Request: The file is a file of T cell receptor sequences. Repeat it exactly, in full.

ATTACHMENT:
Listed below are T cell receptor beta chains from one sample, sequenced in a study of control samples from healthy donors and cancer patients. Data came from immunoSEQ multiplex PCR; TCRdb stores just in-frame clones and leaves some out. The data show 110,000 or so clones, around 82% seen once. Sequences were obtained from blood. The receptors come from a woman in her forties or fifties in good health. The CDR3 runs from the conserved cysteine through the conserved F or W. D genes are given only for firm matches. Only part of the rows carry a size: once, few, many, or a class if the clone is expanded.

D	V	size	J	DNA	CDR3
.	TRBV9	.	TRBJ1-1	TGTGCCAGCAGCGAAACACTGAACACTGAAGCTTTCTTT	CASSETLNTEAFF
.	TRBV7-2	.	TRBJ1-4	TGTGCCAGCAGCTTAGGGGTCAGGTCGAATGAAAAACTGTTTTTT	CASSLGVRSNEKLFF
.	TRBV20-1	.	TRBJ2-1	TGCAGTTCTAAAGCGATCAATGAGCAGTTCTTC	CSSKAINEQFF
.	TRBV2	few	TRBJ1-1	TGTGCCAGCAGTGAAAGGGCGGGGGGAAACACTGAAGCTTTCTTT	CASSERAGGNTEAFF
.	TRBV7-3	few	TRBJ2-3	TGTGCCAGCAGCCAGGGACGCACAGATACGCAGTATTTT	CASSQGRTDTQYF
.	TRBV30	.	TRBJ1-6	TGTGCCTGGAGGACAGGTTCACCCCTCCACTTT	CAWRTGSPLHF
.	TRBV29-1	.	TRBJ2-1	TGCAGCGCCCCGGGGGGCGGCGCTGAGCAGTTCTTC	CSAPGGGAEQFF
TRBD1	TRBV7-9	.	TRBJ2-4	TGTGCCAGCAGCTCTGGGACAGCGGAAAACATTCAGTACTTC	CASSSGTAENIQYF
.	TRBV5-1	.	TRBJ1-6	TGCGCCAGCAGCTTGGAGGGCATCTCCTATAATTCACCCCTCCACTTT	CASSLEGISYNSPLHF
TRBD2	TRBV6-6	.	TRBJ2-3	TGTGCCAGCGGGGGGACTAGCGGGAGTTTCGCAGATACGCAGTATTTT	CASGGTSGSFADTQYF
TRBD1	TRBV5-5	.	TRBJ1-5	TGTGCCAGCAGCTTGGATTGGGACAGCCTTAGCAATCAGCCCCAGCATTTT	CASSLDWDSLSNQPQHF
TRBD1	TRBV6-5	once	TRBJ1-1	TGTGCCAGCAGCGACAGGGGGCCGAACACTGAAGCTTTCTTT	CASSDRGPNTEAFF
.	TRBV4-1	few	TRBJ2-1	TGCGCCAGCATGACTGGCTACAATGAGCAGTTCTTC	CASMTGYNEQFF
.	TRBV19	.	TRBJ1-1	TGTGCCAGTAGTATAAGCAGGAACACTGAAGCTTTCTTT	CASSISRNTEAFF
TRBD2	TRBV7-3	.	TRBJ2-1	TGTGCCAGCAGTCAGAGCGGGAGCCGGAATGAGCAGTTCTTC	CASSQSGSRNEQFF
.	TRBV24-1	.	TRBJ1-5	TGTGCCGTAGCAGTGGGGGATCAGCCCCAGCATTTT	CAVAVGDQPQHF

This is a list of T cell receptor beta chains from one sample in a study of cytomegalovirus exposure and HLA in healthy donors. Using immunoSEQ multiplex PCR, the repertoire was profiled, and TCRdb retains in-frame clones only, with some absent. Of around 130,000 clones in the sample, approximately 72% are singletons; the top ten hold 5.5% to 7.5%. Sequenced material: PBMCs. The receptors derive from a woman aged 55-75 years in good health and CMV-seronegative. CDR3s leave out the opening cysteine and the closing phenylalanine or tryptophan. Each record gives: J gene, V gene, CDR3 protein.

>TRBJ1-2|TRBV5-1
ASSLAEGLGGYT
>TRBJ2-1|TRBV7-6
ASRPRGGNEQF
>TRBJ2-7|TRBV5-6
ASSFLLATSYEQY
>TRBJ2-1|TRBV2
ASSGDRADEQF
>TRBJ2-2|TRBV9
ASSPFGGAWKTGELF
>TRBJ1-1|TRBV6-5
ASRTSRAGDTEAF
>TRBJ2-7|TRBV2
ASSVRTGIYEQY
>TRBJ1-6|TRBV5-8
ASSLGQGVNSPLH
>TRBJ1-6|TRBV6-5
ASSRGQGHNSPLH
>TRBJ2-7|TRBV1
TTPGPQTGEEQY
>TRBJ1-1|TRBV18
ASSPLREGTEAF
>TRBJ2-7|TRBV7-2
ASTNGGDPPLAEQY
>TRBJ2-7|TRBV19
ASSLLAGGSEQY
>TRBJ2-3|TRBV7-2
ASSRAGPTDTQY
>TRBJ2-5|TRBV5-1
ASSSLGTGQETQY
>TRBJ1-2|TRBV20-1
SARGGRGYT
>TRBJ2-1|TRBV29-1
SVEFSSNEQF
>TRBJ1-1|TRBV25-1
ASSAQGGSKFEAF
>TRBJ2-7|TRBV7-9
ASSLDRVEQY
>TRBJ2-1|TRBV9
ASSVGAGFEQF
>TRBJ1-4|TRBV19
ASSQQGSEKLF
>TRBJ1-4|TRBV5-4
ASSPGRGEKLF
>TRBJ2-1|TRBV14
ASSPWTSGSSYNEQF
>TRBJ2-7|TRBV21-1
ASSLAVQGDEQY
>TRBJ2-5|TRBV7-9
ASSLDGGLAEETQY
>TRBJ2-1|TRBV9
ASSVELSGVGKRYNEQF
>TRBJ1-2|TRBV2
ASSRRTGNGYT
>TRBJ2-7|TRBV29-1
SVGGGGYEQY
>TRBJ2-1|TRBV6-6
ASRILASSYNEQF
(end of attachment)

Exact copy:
Listed below are T cell receptor beta chains from one sample, sequenced in a study of control samples from healthy donors and cancer patients. Data came from immunoSEQ multiplex PCR; TCRdb stores just in-frame clones and leaves some out. The data show 110,000 or so clones, around 82% seen once. Sequences were obtained from blood. The receptors come from a woman in her forties or fifties in good health. The CDR3 runs from the conserved cysteine through the conserved F or W. D genes are given only for firm matches. Only part of the rows carry a size: once, few, many, or a class if the clone is expanded.

D	V	size	J	DNA	CDR3
.	TRBV9	.	TRBJ1-1	TGTGCCAGCAGCGAAACACTGAACACTGAAGCTTTCTTT	CASSETLNTEAFF
.	TRBV7-2	.	TRBJ1-4	TGTGCCAGCAGCTTAGGGGTCAGGTCGAATGAAAAACTGTTTTTT	CASSLGVRSNEKLFF
.	TRBV20-1	.	TRBJ2-1	TGCAGTTCTAAAGCGATCAATGAGCAGTTCTTC	CSSKAINEQFF
.	TRBV2	few	TRBJ1-1	TGTGCCAGCAGTGAAAGGGCGGGGGGAAACACTGAAGCTTTCTTT	CASSERAGGNTEAFF
.	TRBV7-3	few	TRBJ2-3	TGTGCCAGCAGCCAGGGACGCACAGATACGCAGTATTTT	CASSQGRTDTQYF
.	TRBV30	.	TRBJ1-6	TGTGCCTGGAGGACAGGTTCACCCCTCCACTTT	CAWRTGSPLHF
.	TRBV29-1	.	TRBJ2-1	TGCAGCGCCCCGGGGGGCGGCGCTGAGCAGTTCTTC	CSAPGGGAEQFF
TRBD1	TRBV7-9	.	TRBJ2-4	TGTGCCAGCAGCTCTGGGACAGCGGAAAACATTCAGTACTTC	CASSSGTAENIQYF
.	TRBV5-1	.	TRBJ1-6	TGCGCCAGCAGCTTGGAGGGCATCTCCTATAATTCACCCCTCCACTTT	CASSLEGISYNSPLHF
TRBD2	TRBV6-6	.	TRBJ2-3	TGTGCCAGCGGGGGGACTAGCGGGAGTTTCGCAGATACGCAGTATTTT	CASGGTSGSFADTQYF
TRBD1	TRBV5-5	.	TRBJ1-5	TGTGCCAGCAGCTTGGATTGGGACAGCCTTAGCAATCAGCCCCAGCATTTT	CASSLDWDSLSNQPQHF
TRBD1	TRBV6-5	once	TRBJ1-1	TGTGCCAGCAGCGACAGGGGGCCGAACACTGAAGCTTTCTTT	CASSDRGPNTEAFF
.	TRBV4-1	few	TRBJ2-1	TGCGCCAGCATGACTGGCTACAATGAGCAGTTCTTC	CASMTGYNEQFF
.	TRBV19	.	TRBJ1-1	TGTGCCAGTAGTATAAGCAGGAACACTGAAGCTTTCTTT	CASSISRNTEAFF
TRBD2	TRBV7-3	.	TRBJ2-1	TGTGCCAGCAGTCAGAGCGGGAGCCGGAATGAGCAGTTCTTC	CASSQSGSRNEQFF
.	TRBV24-1	.	TRBJ1-5	TGTGCCGTAGCAGTGGGGGATCAGCCCCAGCATTTT	CAVAVGDQPQHF

This is a list of T cell receptor beta chains from one sample in a study of cytomegalovirus exposure and HLA in healthy donors. Using immunoSEQ multiplex PCR, the repertoire was profiled, and TCRdb retains in-frame clones only, with some absent. Of around 130,000 clones in the sample, approximately 72% are singletons; the top ten hold 5.5% to 7.5%. Sequenced material: PBMCs. The receptors derive from a woman aged 55-75 years in good health and CMV-seronegative. CDR3s leave out the opening cysteine and the closing phenylalanine or tryptophan. Each record gives: J gene, V gene, CDR3 protein.

>TRBJ1-2|TRBV5-1
ASSLAEGLGGYT
>TRBJ2-1|TRBV7-6
ASRPRGGNEQF
>TRBJ2-7|TRBV5-6
ASSFLLATSYEQY
>TRBJ2-1|TRBV2
ASSGDRADEQF
>TRBJ2-2|TRBV9
ASSPFGGAWKTGELF
>TRBJ1-1|TRBV6-5
ASRTSRAGDTEAF
>TRBJ2-7|TRBV2
ASSVRTGIYEQY
>TRBJ1-6|TRBV5-8
ASSLGQGVNSPLH
>TRBJ1-6|TRBV6-5
ASSRGQGHNSPLH
>TRBJ2-7|TRBV1
TTPGPQTGEEQY
>TRBJ1-1|TRBV18
ASSPLREGTEAF
>TRBJ2-7|TRBV7-2
ASTNGGDPPLAEQY
>TRBJ2-7|TRBV19
ASSLLAGGSEQY
>TRBJ2-3|TRBV7-2
ASSRAGPTDTQY
>TRBJ2-5|TRBV5-1
ASSSLGTGQETQY
>TRBJ1-2|TRBV20-1
SARGGRGYT
>TRBJ2-1|TRBV29-1
SVEFSSNEQF
>TRBJ1-1|TRBV25-1
ASSAQGGSKFEAF
>TRBJ2-7|TRBV7-9
ASSLDRVEQY
>TRBJ2-1|TRBV9
ASSVGAGFEQF
>TRBJ1-4|TRBV19
ASSQQGSEKLF
>TRBJ1-4|TRBV5-4
ASSPGRGEKLF
>TRBJ2-1|TRBV14
ASSPWTSGSSYNEQF
>TRBJ2-7|TRBV21-1
ASSLAVQGDEQY
>TRBJ2-5|TRBV7-9
ASSLDGGLAEETQY
>TRBJ2-1|TRBV9
ASSVELSGVGKRYNEQF
>TRBJ1-2|TRBV2
ASSRRTGNGYT
>TRBJ2-7|TRBV29-1
SVGGGGYEQY
>TRBJ2-1|TRBV6-6
ASRILASSYNEQF